What a mindset has to do with success and how you can foster it.
Monday 10 October. Dirk M, a project manager in a medium sized company, was stressed. He encountered traffic congestion on the highway even though he planned to leave early to avoid the chaos. To be honest, he actually fled the office. It was a typical Monday that had started out badly and progressively got works. He had had another run in with Meier from controlling. Meier claimed to want to “help” him but ended up offended when Dirk turned him down. Very funny. The only things that were working out were the things he did himself.
The rest of the day was a disaster. One of his colleagues laughed off an idea of his in a meeting, his boss’s tone become more impatient and rude, and he didn’t manage to call a single client all day. He didn’t have much time before the prototype needed to be finished – and he had no idea how he was supposed to do it. It didn’t matter if he left the office at 5pm or 6pm, there was always traffic regardless of the route he took. On that day it also happened to be raining – the wipers screeched with every passing. Annoyed, Dirk honked at the driver in front of him because the idiot had left such a huge following distance that another smart-ass managed to weasel his way into the gap. What a day!
The desire for success
Dirk M wants to be successful. And he’s not the only one – who wouldn’t want to be successful? Most people pursue success – success in their projects, at work, in their finances, sports and relationships. But what is success anyway? And why do some people get it while others don’t?
According to project management principles there is a simple answer to this question. Success is what happens when the goal is reached in the desired quality – on time and within the budget. And even if life is more than just a project, that definition is not a very bad point of departure for defining success. A successful person is someone who achieves what she sets out to do. So the first step is to define and set goals.
By their nature goals can be very different. Your goal could be to lose some weight or to build an airport, avoid alcohol or to do 10 knee exercises every morning, drink three liters of water a day or visit a new country every year. As these examples show: success will always be as diverse as the goals that inspire the action, and it is always highly individual.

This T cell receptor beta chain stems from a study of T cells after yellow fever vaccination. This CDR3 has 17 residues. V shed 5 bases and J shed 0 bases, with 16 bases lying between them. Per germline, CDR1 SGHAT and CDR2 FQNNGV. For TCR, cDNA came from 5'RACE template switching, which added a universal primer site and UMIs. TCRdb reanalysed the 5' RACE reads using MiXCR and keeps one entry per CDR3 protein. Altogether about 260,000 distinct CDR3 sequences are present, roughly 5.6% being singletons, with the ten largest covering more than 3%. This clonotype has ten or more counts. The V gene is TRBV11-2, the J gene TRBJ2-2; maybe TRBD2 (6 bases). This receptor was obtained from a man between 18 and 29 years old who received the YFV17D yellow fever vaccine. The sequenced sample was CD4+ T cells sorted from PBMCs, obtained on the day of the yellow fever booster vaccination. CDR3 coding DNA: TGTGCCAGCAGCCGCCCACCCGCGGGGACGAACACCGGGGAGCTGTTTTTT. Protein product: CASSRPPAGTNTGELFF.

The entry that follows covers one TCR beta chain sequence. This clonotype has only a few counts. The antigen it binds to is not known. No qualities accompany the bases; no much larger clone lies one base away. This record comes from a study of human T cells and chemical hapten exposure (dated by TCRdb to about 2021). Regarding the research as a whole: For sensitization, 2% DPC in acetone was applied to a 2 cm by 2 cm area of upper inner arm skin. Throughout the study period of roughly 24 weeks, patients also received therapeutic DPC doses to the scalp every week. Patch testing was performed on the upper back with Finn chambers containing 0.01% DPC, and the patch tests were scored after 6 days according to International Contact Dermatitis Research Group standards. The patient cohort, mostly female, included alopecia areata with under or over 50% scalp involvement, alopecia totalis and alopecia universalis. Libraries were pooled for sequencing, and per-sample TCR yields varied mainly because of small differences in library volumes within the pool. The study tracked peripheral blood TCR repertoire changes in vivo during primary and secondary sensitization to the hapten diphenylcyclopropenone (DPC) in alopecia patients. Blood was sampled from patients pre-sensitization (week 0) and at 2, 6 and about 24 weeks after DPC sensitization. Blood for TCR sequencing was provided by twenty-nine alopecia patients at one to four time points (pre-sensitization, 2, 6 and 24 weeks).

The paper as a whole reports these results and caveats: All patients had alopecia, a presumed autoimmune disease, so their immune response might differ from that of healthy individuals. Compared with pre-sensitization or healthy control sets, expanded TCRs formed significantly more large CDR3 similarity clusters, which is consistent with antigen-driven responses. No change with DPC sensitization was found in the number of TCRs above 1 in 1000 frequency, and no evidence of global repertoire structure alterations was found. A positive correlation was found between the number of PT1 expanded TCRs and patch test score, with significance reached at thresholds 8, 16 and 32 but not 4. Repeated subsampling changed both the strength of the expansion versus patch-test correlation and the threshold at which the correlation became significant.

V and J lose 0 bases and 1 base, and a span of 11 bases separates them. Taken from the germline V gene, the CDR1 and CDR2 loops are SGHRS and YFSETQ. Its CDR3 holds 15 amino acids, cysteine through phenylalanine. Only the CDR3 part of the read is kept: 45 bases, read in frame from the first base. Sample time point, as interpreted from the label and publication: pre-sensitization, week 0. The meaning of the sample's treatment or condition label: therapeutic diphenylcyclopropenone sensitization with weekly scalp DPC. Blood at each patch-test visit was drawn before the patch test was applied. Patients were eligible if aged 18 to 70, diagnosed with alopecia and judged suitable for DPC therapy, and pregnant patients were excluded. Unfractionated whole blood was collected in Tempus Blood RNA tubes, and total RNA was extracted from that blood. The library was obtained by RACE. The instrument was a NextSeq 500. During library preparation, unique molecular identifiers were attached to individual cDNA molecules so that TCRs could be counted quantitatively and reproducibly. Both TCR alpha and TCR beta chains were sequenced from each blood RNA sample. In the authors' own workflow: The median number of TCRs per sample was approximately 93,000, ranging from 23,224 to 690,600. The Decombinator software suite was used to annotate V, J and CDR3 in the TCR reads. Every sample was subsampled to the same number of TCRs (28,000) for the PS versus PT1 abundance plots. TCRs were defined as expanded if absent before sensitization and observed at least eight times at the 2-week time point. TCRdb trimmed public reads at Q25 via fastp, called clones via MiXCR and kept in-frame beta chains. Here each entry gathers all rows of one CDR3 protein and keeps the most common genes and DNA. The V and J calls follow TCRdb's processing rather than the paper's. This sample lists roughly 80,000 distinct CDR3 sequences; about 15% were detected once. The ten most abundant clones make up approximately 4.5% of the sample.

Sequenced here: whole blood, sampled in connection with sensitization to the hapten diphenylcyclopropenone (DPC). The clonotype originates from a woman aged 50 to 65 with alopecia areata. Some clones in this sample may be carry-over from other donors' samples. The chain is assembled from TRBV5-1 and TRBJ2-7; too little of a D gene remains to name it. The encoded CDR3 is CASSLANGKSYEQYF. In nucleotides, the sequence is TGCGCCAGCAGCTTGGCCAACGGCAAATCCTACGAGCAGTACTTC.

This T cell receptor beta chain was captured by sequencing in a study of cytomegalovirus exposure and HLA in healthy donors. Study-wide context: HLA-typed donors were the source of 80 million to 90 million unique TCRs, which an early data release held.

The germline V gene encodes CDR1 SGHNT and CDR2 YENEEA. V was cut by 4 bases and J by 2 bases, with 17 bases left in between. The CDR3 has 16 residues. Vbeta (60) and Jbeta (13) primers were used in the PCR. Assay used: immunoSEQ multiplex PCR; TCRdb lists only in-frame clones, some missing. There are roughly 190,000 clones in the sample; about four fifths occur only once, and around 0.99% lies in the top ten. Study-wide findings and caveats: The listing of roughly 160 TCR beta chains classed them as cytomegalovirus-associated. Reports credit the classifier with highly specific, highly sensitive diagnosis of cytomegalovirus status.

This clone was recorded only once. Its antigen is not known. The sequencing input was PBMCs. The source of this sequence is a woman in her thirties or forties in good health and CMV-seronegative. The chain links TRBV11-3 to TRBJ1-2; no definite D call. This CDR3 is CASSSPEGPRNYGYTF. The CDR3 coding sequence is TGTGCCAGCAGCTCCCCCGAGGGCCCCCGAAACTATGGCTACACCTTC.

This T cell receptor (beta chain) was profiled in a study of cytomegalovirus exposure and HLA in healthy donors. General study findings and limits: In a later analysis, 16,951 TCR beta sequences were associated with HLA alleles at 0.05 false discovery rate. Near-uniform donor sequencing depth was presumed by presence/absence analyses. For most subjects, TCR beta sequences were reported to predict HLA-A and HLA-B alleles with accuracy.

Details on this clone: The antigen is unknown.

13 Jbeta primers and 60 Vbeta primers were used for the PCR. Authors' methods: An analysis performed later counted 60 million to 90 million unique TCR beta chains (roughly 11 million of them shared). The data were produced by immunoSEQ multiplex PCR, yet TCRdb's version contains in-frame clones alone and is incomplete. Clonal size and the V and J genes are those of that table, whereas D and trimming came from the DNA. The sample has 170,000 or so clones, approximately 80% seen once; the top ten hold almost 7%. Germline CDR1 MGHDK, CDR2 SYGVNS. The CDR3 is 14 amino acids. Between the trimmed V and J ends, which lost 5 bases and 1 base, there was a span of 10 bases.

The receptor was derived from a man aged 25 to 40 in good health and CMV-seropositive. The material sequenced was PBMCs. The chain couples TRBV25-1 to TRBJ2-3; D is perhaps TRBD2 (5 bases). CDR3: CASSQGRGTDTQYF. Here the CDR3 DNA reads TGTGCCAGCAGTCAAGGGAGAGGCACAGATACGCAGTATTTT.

Once the goal is clear then we can move on to the implementation. That refers to the measures necessary to achieve the goal. The causes for success in the implementation phase are manifold. They include: entering into commitments, planning, getting support, perseverance, being able to handle setbacks, always getting up, focussing, avoiding distraction, using the right tools and methods and much more. There are plenty of books out there on these issues. Unfortunately books rarely lead to real change in people. Otherwise simply knowing that smoking is harmful for smokers to quit – around 70,000 German doctors smoke – surely they should know better. The only certain path to success is action.
The difference between successful and unsuccessful people
I have read many biographies of successful people. I have analyzed what the differences between the various phases of my life that have had different degrees of success and I have tested my hypotheses with different people who I have coached in the last few years. Many of them sought success, they wanted to achieve something – to change their lives in some way. Some people found it easier than others – unfortunately some did not achieve their goals. The difference did not lie in their abilities and knowledge, it had nothing to do with their capital, with their education or their home town. The biggest difference between successful and unsuccessful people lies in the way they think and feel. Successful people have a different internal attitude, a different attitude towards the world. I’ll call it mindset. Your mindset determines how you view the world and what it reflects back to you.